Jolanta N. Komornicka:
Summer I, 2009
Jolanta N. Komornicka|
Room 201, History Department
This is an introductory course in Western history, running from approximately 3000 BCE to around 1600 CE. We meet thrice weekly for six weeks. In other words, we are covering nearly five thousand years of history in fourty-five hours of class time. We move quite quickly. It is therefore imperative that you keep up with the readings. There will be one chapter from the textbook assigned for each day of class, along with a short primary source reading. Both sets of material are required to do well in this course.
“Western Civ” courses were invented after World War I in response to requests for rapid surveys that would expalin how the world got into such a frightfully awful mess. They were designed to move quickly. While there is a definite value to these forms of surveys, they can be frustrating at the same time. Nearly every topic we shall discuss, and every text we shall read, deserves its own course. Because we cannot hit everything, and we’ll be counting ourselves lucky to get all the big landmarks, the lectures of this course focus on two principle themes: Politics and Religion. There are many approaches one can take to a Western Civ course, ranging from the arts and music to technology, warfare, geography, intellectual developments, religious movements, social developments…the list goes on. You can see from this brief catalog that a summer course simply does not have the wherewithal to cover such a vast array of topics. The selection of Politics and Religion imputes no devaluation toward the others. It is a matter of convenience and no more.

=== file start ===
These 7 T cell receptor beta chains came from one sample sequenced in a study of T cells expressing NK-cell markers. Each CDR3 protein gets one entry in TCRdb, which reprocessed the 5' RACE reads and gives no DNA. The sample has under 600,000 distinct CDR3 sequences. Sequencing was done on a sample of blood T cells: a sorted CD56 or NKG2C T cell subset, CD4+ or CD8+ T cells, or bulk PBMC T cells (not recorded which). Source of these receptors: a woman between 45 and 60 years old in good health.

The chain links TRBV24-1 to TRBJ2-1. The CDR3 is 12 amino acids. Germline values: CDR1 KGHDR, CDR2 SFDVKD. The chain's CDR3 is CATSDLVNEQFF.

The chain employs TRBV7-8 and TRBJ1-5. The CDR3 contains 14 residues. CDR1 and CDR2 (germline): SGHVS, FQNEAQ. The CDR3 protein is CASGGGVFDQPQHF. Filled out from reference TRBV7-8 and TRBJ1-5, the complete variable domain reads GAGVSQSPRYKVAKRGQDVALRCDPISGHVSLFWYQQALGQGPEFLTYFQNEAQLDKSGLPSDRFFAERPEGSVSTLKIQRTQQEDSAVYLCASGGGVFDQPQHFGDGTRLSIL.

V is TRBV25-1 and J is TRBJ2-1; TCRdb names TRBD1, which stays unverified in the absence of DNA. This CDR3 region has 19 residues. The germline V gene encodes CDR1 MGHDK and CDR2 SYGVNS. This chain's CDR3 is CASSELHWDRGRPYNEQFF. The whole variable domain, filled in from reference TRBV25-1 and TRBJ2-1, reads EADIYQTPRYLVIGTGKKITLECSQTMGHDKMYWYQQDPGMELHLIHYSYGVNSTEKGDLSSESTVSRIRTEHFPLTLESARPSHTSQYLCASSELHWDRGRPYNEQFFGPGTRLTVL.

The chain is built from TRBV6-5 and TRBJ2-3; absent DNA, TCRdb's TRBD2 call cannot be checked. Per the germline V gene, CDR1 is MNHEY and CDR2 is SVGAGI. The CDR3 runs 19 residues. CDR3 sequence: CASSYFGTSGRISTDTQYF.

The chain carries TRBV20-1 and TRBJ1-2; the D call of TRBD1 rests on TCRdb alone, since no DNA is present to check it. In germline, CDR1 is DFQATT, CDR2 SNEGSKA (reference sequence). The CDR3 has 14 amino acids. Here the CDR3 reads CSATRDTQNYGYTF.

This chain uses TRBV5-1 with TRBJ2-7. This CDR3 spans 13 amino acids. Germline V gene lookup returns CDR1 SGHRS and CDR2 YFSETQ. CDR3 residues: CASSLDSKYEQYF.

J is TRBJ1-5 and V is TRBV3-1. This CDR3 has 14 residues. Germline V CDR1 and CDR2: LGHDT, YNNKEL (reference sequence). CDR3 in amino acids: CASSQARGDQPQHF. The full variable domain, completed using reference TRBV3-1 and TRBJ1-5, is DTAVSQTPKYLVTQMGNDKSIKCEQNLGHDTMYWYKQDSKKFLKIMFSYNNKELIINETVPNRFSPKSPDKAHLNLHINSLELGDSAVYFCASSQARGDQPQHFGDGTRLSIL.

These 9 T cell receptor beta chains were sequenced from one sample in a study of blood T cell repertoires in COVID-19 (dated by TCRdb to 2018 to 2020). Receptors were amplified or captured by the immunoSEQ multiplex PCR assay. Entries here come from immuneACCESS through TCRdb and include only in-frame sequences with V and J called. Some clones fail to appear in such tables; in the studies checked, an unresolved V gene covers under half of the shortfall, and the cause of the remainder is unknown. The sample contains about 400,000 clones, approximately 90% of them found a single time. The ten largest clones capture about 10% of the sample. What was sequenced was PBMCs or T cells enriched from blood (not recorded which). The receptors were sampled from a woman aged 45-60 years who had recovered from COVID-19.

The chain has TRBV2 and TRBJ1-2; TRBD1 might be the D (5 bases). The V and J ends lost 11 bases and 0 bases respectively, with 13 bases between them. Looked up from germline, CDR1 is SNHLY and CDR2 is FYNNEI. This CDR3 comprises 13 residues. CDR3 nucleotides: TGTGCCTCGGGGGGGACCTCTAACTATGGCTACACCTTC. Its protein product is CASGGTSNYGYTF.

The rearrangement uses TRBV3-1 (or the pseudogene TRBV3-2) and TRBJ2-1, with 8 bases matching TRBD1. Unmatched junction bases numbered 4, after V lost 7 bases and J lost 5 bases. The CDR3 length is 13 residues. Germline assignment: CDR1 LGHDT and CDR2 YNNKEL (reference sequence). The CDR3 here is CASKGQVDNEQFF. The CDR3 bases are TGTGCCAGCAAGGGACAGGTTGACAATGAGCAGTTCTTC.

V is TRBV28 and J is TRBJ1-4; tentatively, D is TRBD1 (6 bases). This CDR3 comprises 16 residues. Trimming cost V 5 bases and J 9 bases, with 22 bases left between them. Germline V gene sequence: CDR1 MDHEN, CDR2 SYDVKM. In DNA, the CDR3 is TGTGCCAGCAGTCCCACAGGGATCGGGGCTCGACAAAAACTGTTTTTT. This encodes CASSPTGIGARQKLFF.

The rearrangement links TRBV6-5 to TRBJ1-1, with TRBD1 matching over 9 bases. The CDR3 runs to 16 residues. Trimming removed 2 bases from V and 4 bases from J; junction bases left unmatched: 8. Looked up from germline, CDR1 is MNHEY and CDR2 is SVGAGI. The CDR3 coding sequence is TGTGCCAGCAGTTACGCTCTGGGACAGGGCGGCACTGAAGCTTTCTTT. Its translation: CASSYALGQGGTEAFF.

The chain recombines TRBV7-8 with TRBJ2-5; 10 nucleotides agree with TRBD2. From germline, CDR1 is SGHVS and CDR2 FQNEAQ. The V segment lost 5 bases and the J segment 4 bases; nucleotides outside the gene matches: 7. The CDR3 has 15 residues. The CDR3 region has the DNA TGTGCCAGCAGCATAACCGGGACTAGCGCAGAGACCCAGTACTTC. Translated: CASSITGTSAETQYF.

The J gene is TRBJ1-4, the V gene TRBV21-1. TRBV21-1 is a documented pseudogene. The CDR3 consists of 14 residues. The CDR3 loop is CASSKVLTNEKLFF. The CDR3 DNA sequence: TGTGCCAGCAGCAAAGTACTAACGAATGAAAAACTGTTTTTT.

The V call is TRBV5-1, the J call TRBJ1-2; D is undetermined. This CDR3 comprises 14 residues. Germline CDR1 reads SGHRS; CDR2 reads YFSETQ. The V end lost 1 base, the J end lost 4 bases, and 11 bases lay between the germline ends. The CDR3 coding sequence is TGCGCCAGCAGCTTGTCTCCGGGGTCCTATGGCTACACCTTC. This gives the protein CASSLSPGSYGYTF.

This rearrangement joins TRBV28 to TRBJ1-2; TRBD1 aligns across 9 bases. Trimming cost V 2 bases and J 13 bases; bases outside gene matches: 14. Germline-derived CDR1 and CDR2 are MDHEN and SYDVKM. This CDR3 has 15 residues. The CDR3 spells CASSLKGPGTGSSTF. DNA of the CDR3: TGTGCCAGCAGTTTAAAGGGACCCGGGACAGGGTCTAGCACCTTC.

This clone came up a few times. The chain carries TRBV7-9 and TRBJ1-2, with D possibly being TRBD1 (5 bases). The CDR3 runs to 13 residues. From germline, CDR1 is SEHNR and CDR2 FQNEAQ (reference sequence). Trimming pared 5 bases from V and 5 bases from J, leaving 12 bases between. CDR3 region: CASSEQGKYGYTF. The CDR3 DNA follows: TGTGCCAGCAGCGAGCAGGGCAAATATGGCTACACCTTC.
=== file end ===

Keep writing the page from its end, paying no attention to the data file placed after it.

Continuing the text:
I am a little old-fashioned in my approach to teaching and evaluating history. Thus, you will be graded based on two short papers (3-4 pages each) and one final exam. There is no mid-term for this course, the two papers serving in its stead. History is about interpretation and understanding documents—not about how many dates you can memorize. I will, inevitably, say a date wrong in the course of lecture. I anticipate you will have the same difficulty. Chronology is an essential aspect of history, but it is not sufficient as history: just as you need yeast to make bread, I do not recommend a diet of straight yeast. The papers and the exam are designed to get you to think critically about specific questions and developments in Western Civilization that have brought us to where we are today (or, more aptly, where we were in 1600).
Please carefully read the Academic Code of Conduct and adhere to it.
Schedule of Readings and Lecture Topics
The textbook for this course is Brian P. Levack, The West: Encounters and Transformations, vol. 1, Concise Editition (Longman).
All secondary readings can be found on courseinfo. Readings are to be completed for the day indicated.
Introduction to Course and the Beginning fo Western Civilization
The Bronze Age Civilizations
Read Levack Chapters 1 and 2, Hesiod “Five Generations of Men”
The Classical Age
Read Levack Chapter 3, Genesis Chapters 1-4
The Hellenistic Age
Read Levack Chapter 4, Aristotle “The Polis”
Paper I Due
Ancient Rome I
Read Levack Chapter 5, Cicero Book Five of “De Re Publica”
Ancient Rome II
Read Levack Chapter 6, “Ritual Cannibalism Charge Against the Christians”
The Founcations of the Medieval West
Read Levack Chapter 7, “The Conversion of Clovis”
The Early Middle Ages
Read Levack Chapter 8, Qu’ran 1, 47
The High Middle Ages
Read Levack Chapter 9, Urban II “Call to Crusade”
Paper II Due The Late Middle Ages
Read Levack Chapter 10, Christine de Pizan excerpts
The Age of Exploration
Read Levack Chapter 12, Columbus's Journal, excerpts
Read Levack Chapter 13, Luther “The Freedom of a Christian”
Early Modern Europe
Read Levack Chapter 14, Machiavelli The Prince excerpt
The Scientific Revolution
Read Levack Chapter 15, Descartes Discourse on Method excerpt